by Barry Weisleder / November 2006
In July of 2000, Stefan Pilipa, Gaetan Heroux, and John Clarke of the Ontario Coalition Against Poverty (OCAP) were arrested as alleged ‘leaders’ of a ‘riot’ one month earlier at the Ontario Legislature in Toronto. Over 1500 people had come to Queen’s Park to demand that a delegation of homeless people be allowed to address the legislature.
When police moved to disperse the crowd, using mounted units and riot cops, a confrontation ensued. The Crown Attorney’s Office alleged it was a pre-planned riot. The jury trial that was employed to try and to convict the three, under reactionary and antiquated sections of the Criminal Code, fell apart when the jury became deadlocked and could not reach a verdict.
During their arrests, the three members of OCAP were subjected to unjustified strip searches and were not brought before a justice of the peace for a bail hearing within a time deemed reasonable. The judge at their jury trial found that their constitutional rights had been violated. His decision continues to be used by defence lawyers throughout Canada as an important precedent.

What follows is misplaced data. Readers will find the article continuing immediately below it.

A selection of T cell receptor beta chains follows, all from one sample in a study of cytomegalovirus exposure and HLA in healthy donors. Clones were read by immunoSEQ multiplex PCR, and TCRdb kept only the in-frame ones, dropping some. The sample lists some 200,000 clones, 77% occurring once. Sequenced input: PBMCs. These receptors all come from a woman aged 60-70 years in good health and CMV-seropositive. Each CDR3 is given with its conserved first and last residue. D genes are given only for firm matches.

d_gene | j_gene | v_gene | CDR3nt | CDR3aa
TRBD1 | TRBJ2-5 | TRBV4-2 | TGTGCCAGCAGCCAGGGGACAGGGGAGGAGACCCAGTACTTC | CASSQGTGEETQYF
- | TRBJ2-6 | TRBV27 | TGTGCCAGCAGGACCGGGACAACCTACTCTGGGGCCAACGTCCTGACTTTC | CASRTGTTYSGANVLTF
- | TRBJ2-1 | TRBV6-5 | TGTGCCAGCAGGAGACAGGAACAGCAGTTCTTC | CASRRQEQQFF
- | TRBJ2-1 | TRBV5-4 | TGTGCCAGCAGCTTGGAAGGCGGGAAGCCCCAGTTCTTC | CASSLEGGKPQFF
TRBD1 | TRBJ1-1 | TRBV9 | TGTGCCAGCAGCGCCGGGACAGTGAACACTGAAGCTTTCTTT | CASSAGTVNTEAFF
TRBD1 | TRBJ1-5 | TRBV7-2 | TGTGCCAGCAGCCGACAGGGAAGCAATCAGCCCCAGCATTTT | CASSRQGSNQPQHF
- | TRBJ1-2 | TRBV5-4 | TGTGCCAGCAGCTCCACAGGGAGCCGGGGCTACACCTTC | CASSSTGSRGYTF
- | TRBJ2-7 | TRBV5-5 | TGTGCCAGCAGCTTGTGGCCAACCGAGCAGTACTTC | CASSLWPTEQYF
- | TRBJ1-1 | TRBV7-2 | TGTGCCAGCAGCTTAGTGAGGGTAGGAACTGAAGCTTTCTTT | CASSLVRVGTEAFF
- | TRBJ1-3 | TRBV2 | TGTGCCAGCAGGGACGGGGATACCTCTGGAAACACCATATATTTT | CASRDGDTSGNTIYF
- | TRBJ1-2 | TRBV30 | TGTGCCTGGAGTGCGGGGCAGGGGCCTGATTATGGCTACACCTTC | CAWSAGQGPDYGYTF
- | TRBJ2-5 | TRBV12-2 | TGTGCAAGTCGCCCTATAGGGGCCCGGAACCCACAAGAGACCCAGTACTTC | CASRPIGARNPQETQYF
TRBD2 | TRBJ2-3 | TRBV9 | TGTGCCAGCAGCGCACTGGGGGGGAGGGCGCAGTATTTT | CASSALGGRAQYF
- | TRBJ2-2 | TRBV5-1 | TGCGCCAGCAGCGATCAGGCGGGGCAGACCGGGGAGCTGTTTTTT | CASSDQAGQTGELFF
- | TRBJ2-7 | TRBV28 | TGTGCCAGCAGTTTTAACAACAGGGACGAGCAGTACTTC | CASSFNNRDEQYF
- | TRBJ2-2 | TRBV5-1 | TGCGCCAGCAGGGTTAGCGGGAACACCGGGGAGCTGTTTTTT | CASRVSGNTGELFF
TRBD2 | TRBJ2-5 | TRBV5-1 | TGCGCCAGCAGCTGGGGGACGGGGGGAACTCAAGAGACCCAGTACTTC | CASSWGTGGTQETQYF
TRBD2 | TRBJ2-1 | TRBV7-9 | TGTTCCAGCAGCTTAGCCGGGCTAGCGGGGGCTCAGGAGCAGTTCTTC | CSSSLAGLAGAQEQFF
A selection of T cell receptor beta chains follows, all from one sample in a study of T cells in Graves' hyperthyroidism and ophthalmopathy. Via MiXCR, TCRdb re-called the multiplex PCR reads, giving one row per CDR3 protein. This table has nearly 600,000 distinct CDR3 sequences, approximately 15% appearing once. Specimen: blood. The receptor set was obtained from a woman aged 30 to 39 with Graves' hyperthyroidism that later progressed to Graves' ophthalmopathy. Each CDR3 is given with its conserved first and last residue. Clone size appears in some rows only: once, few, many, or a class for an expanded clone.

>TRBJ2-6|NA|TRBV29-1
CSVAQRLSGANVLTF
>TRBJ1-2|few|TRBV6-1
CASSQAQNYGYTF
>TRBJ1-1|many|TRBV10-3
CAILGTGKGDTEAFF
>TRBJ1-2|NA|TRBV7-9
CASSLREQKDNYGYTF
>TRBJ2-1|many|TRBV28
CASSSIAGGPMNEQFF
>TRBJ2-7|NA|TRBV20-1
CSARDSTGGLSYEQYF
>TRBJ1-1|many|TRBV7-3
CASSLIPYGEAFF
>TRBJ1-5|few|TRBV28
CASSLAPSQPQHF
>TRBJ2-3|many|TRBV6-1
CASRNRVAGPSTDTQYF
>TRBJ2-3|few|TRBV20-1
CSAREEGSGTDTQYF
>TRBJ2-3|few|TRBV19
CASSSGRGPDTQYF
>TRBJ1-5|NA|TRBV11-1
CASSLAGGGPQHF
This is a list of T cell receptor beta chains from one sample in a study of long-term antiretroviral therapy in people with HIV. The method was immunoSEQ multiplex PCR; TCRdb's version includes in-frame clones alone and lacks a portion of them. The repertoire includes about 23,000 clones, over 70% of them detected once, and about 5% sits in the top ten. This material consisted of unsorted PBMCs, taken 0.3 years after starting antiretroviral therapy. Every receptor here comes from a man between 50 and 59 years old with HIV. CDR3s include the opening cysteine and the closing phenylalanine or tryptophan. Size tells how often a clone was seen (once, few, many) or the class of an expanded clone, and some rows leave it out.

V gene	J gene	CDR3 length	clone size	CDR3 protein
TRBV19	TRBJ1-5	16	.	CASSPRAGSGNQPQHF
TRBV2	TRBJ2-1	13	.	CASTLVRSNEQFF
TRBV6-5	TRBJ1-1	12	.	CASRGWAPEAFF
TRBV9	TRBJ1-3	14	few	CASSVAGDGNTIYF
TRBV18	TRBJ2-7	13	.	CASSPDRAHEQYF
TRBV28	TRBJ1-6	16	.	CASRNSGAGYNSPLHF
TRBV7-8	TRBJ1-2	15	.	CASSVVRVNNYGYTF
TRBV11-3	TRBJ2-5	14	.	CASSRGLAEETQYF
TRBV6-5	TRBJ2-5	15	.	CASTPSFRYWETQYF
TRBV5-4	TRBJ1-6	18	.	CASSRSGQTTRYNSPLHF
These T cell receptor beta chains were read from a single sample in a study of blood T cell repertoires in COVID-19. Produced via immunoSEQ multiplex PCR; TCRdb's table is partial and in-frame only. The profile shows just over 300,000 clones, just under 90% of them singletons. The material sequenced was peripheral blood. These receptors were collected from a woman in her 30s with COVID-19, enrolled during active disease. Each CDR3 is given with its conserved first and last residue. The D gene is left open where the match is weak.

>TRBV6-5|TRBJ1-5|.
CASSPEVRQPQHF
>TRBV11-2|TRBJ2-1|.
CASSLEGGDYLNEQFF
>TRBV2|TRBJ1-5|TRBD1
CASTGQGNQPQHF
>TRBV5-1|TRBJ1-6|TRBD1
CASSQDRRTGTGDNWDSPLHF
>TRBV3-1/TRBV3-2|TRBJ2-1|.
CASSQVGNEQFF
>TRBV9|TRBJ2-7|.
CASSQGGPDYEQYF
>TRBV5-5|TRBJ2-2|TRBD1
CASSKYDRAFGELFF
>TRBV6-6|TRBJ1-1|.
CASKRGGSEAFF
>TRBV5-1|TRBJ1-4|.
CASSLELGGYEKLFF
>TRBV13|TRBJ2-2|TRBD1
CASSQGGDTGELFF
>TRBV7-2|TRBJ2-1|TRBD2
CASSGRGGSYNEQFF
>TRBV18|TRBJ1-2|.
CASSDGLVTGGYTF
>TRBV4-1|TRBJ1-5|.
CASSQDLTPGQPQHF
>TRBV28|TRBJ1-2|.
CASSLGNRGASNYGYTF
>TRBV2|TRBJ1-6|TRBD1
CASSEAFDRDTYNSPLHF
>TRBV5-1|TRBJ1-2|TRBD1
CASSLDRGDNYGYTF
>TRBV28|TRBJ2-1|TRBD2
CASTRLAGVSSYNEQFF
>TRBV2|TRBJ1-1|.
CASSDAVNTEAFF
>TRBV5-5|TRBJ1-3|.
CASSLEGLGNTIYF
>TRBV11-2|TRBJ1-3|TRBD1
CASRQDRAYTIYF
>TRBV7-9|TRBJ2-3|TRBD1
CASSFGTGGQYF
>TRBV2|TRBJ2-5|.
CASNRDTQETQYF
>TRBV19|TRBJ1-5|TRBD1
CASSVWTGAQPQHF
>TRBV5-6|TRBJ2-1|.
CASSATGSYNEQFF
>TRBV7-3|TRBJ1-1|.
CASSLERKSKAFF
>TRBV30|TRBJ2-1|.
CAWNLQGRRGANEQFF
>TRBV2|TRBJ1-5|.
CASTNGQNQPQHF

After the trial was over and the charges were no more, the three defendants brought an action against the police in Small Claims Court. Last week, Clarke (who was subjected to three improper body searches) was awarded $10,000, and Pilipa and Heroux $5000 each.
This is an important result, which opens the door for many victims of police abuse and violence to seek civil damages and avoid dealing with the useless police complaints mechanism. The fact that the abuses that gave rise to the lawsuit occurred in the context of an attempt to silence political opposition, the homeless, and victims of poverty makes this victory especially sweet and important.